“Economic Shock & Awe” turns into “Nightmare Without End”
On Tuesday November 8, Narenda Modi, the prime minister of India, the world’s second most populous nation and Asia’s third largest economy, announced in a public address to the nation that India’s two biggest denomination notes, the 1,000 rupee and 500 rupee bills, were now worthless and would have to be replaced with newly designed bills.
That was six days ago. Since then all hell has broken loose.
There are plenty of reasons for the government’s action. Partly it was intended to flush out the cash hoardings of black market operators and stop the rampant corruption permeating all levels of business and government in India. It is also part of the government’s plan to thwart counterfeiters and bring more stashed currency into the banking system.
One of the biggest beneficiaries will be the nation’s nascent digital economy. Paytm, India’s largest digital wallet startup, hailed the move. “This is the golden age to be a tech entrepreneur in India. Especially a fintech one,” tweeted Vijay Shekhar Sharma, the company’s founder, whose investors include Alibaba Group Holding Ltd. “Keep the money digital.”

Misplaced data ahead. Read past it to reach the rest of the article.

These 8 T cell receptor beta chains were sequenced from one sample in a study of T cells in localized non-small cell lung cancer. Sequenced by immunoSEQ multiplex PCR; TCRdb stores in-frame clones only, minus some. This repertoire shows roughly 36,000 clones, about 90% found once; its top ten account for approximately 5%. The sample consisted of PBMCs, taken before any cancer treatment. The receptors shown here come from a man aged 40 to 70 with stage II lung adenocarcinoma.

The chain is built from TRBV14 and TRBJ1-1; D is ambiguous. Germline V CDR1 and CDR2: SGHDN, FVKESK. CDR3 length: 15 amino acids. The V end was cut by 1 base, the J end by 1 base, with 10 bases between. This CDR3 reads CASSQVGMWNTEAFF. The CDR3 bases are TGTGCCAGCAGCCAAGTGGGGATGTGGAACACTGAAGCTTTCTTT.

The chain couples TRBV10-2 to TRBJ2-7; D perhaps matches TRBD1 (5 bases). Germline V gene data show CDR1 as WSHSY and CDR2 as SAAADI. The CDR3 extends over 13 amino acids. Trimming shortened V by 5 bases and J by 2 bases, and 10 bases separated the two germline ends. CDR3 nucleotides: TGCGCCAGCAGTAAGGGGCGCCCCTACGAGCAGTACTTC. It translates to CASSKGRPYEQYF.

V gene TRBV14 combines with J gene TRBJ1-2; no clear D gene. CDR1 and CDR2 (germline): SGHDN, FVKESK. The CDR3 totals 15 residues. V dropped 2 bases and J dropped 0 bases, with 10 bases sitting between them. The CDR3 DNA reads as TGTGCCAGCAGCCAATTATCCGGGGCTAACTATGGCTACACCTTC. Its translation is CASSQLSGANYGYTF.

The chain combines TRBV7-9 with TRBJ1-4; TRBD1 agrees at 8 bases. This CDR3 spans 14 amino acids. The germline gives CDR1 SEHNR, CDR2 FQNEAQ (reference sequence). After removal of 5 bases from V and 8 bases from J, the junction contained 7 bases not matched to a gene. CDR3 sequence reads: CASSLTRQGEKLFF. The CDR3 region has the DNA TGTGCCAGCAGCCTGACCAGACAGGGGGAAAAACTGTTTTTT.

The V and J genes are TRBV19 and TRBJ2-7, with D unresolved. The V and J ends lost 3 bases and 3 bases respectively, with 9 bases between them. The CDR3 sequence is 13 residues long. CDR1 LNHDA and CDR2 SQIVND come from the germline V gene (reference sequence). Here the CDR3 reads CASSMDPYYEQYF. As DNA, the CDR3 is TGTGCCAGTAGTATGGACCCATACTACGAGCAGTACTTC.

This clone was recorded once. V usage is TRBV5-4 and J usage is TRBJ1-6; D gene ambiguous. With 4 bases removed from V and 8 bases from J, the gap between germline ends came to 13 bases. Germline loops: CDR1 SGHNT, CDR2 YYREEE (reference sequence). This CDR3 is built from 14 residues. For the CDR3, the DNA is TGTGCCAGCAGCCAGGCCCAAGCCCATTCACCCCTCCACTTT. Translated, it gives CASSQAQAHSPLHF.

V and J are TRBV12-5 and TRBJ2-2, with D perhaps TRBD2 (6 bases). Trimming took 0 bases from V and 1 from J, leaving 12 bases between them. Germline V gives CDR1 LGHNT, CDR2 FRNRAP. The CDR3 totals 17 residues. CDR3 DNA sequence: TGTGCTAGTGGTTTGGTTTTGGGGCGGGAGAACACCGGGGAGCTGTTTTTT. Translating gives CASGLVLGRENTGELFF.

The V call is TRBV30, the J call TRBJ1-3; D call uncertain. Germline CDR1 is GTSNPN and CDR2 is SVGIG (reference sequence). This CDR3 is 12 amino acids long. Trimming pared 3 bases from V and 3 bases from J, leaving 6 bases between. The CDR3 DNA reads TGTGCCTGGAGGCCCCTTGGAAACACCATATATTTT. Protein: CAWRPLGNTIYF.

The coffers of both the nation’s government and banks are also expected to benefit handsomely. According to some reports, banks’ non-performing loan ratios have already shrunk in recent days as small and mid-sized businesses that had been defaulting on repayments suddenly started rushing to banks to repay the money they owed. As for the government, it hopes to boost its tax revenues from the current anemic level of 17% of GDP to somewhere closer to the OECD average of 34%.
The problem is that India is not an OECD nation and it does not have the financial logistics or architecture to accommodate such a bold move. In fact, even the world’s most advanced economies would struggle to cope with such a radical financial shake-up…
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